Phnom Penh is the vivid capital of Cambodia located at the junction of three rivers, the Mekong, the Bassac and the Tonle Sap. During the 20s was considered as the “Pearl of Asia” due to its modernity, an exotic combination of French architecture, Khmer rural landscapes and with a fast economic growth.
Phnom Penh suffered a dark period in its history, during the rule of the Khmer Rouge between 1975 – 1979. This period had a great impact not only on the capital but on the whole country. It is estimated the Pol Pot’s rule caused death to 2-3 million people and the metropolis itself was forcefully evacuated. After the Red Khmer expulsion by the Vietnamese army, Cambodians started slowly to return to the city.
If you have never visited the capital of Cambodia hurry up, cause it won’t be the same in a few years! We noticed hundreds of emerging restaurants, skyscrapers, hotels and much more. Phnom Penh is experiencing again a significant economic growth and urban areas, in particular, are undergoing fast development. There is new business opportunities in every corner and the need for trained, qualified people.
Our Polish friends who live there for almost one year were our hosts. Before, they were also travelers like us, backpacking 8 months through Asia and end up staying in Cambodia.
Fell free to check their polish blog VSPAK – Even if you don’t understand polish is quite worth it thanks to their great pictures from China, South Korea, and Japan.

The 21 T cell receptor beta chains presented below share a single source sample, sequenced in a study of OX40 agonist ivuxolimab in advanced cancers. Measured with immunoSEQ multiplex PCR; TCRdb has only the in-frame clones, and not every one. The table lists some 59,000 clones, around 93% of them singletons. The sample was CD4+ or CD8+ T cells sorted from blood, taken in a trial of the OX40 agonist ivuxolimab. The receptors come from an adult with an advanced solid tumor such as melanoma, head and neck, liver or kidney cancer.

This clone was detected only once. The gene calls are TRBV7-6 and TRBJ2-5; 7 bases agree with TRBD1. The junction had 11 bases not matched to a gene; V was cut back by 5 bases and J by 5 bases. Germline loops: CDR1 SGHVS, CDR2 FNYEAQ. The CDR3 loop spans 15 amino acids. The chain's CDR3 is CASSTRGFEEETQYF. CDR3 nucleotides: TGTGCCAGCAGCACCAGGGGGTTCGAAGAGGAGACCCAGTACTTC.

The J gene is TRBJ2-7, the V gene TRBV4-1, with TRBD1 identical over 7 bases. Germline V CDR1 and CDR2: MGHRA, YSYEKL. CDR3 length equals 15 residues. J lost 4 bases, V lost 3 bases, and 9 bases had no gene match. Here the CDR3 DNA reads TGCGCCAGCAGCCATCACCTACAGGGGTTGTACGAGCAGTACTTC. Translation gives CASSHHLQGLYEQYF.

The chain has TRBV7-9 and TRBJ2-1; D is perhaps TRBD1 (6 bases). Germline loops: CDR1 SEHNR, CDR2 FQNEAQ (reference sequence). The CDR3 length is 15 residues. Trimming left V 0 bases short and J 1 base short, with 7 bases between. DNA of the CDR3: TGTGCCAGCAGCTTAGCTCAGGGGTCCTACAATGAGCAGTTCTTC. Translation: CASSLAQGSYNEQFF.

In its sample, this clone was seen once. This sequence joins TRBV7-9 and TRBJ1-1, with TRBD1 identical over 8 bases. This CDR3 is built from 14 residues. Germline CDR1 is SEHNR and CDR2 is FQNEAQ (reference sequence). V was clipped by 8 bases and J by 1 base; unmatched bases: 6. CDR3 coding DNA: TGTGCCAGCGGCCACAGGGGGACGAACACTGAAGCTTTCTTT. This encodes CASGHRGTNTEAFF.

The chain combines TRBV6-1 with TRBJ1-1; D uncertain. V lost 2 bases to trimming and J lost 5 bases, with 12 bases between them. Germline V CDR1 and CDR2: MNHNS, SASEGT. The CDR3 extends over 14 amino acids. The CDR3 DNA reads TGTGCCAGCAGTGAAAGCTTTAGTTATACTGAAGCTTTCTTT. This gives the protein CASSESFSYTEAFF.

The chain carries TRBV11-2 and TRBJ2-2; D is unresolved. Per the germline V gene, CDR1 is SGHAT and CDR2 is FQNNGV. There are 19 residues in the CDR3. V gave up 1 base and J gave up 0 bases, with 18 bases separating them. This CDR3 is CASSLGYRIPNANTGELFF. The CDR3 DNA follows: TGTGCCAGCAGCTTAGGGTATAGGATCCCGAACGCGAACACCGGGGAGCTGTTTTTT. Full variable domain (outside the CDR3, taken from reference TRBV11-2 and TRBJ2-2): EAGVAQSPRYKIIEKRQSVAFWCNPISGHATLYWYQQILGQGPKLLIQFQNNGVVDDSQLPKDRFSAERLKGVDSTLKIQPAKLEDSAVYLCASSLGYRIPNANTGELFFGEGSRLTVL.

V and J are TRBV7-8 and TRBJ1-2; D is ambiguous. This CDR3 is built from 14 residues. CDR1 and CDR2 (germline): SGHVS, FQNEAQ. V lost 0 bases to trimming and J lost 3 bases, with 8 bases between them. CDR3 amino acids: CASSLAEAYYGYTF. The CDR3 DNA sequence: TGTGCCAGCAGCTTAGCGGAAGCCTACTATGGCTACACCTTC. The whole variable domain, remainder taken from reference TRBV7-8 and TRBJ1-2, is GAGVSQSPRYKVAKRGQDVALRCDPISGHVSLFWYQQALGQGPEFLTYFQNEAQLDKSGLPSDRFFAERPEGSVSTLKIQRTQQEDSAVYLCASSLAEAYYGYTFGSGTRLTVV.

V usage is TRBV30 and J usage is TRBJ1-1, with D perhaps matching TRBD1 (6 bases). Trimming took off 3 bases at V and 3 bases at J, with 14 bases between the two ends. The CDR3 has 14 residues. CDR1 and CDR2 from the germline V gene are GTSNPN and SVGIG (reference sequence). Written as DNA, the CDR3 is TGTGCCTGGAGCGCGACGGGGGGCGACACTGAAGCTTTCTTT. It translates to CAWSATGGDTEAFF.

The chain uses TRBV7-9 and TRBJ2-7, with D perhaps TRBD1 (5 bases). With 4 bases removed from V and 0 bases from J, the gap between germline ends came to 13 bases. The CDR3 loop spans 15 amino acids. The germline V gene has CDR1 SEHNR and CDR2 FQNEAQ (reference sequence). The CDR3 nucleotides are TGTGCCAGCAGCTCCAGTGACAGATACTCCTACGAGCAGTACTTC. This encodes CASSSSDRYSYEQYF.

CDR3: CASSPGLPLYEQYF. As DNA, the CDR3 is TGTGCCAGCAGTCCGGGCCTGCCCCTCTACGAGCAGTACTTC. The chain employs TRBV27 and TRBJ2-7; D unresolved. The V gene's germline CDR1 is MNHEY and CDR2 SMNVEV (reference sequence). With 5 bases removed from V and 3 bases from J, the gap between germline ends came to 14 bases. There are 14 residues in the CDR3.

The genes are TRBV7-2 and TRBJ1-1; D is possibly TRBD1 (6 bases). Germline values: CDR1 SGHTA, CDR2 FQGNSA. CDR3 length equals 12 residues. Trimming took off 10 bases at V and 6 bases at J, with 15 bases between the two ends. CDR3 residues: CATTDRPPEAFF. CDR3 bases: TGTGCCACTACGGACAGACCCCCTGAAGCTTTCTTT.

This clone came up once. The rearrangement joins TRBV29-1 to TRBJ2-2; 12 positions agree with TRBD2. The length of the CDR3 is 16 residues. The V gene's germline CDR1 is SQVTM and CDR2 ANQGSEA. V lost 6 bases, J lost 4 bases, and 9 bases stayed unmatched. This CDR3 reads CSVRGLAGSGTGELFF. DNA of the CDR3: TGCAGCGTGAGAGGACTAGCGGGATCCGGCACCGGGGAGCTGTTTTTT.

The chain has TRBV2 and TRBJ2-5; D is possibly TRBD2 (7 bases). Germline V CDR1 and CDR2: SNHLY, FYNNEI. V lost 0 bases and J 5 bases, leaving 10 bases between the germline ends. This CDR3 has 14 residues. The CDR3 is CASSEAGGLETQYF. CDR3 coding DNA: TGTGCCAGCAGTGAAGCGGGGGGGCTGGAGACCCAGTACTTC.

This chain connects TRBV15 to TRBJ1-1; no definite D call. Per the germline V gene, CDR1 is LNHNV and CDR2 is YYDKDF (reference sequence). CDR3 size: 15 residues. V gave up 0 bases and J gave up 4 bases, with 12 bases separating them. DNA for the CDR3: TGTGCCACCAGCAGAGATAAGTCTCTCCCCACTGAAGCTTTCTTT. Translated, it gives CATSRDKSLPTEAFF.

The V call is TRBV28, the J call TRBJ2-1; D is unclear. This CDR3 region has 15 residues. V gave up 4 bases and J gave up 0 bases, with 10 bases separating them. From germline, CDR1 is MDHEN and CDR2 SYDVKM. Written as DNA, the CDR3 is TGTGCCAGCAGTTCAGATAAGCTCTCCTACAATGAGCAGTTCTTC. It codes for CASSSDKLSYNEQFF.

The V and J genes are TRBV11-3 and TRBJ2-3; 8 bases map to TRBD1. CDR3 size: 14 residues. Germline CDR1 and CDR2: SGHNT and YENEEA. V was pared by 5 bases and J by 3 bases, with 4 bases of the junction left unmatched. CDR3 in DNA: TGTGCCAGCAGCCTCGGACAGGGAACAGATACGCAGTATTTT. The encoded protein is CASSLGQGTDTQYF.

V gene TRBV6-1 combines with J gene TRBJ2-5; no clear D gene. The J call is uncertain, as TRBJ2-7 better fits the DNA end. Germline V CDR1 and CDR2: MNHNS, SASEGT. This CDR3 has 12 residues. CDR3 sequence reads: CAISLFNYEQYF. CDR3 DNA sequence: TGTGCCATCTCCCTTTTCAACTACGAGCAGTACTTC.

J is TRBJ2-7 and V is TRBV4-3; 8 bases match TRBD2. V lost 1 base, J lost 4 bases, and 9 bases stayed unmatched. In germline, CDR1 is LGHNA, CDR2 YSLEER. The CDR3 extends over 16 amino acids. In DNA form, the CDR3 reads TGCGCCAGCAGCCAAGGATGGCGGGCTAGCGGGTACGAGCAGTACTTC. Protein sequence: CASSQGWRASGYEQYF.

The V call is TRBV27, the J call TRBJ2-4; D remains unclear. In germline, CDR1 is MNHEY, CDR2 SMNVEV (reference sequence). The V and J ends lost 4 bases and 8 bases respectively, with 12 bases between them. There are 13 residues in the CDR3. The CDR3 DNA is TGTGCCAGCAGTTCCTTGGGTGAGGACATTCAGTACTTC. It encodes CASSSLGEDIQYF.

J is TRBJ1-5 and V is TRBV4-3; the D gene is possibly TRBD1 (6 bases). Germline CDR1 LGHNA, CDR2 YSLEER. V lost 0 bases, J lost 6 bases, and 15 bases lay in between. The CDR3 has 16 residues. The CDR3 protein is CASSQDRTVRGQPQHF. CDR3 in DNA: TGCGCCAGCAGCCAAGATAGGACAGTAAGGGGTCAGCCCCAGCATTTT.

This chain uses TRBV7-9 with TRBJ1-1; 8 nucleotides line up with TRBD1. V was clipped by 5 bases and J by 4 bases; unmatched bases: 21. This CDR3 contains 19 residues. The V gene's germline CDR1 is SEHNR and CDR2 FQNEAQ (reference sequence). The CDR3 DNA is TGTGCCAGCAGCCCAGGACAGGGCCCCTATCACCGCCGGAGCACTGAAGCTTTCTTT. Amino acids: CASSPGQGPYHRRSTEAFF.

Independence Monument (Vimean Ekareach) was the first thing we visited, a memorial to Cambodia’s war dead and a symbol of independence from foreign rule, designed by the influential Cambodian modern architect Vann Molyvann.
The riverfront is the most touristic part of the city. From one side dozens of pubs, galleries, cafés, restaurants and shops and the other Sisowath Quay overlooking the Chaktomuk. It’s a representative place of Phnom Penh surrounded by the most important temples and museums. On the afternoons, especially during the weekends, it’s a meeting and festivities point for Khmer people.
Silver Pagoda and the Royal Palace are the most beautiful and historic temples in the capital of Cambodia. Instead of going inside, we choose to walk around and put more attention to Khmer people and their habits.
Walking further we encountered the country’s leading historical and archeological museum, the National Museum of Cambodia.
There are several markets in the city and the most famous one is the Central Market (Phsar Thmey), a unique colonial style building constructed in 1937.
Toul Tum Poung is often referred as the Russian Market because it was popular during Russian expatriates in the 1980s. The visitors are mainly, antique collectors and people looking for good reproductions.
After 5 PM occurs a transformation from the antique mall to the bustling market where you can buy meat, fish, and vegetables.
Orrusey Market, was the most claustrophobic and busiest one. Situated not too far from the Sorya Shopping Center and the Central Market (around 5 minutes by TukTuk).
During the weekend, our polish friends wanted to show us the Silk Island also know as Koh Dach. Located on the Mekong river only 40 minutes away from Phnom Penh and where the pace of life is relaxed and the locals are welcoming, providing a genuine insight into village life.
On our last day, we decided to reach the top of the Phnom Penh Tower. The highest building with a bar on the last floor offering a panoramic view of all the city.
It was a great way to say goodbye to Phnom Penh.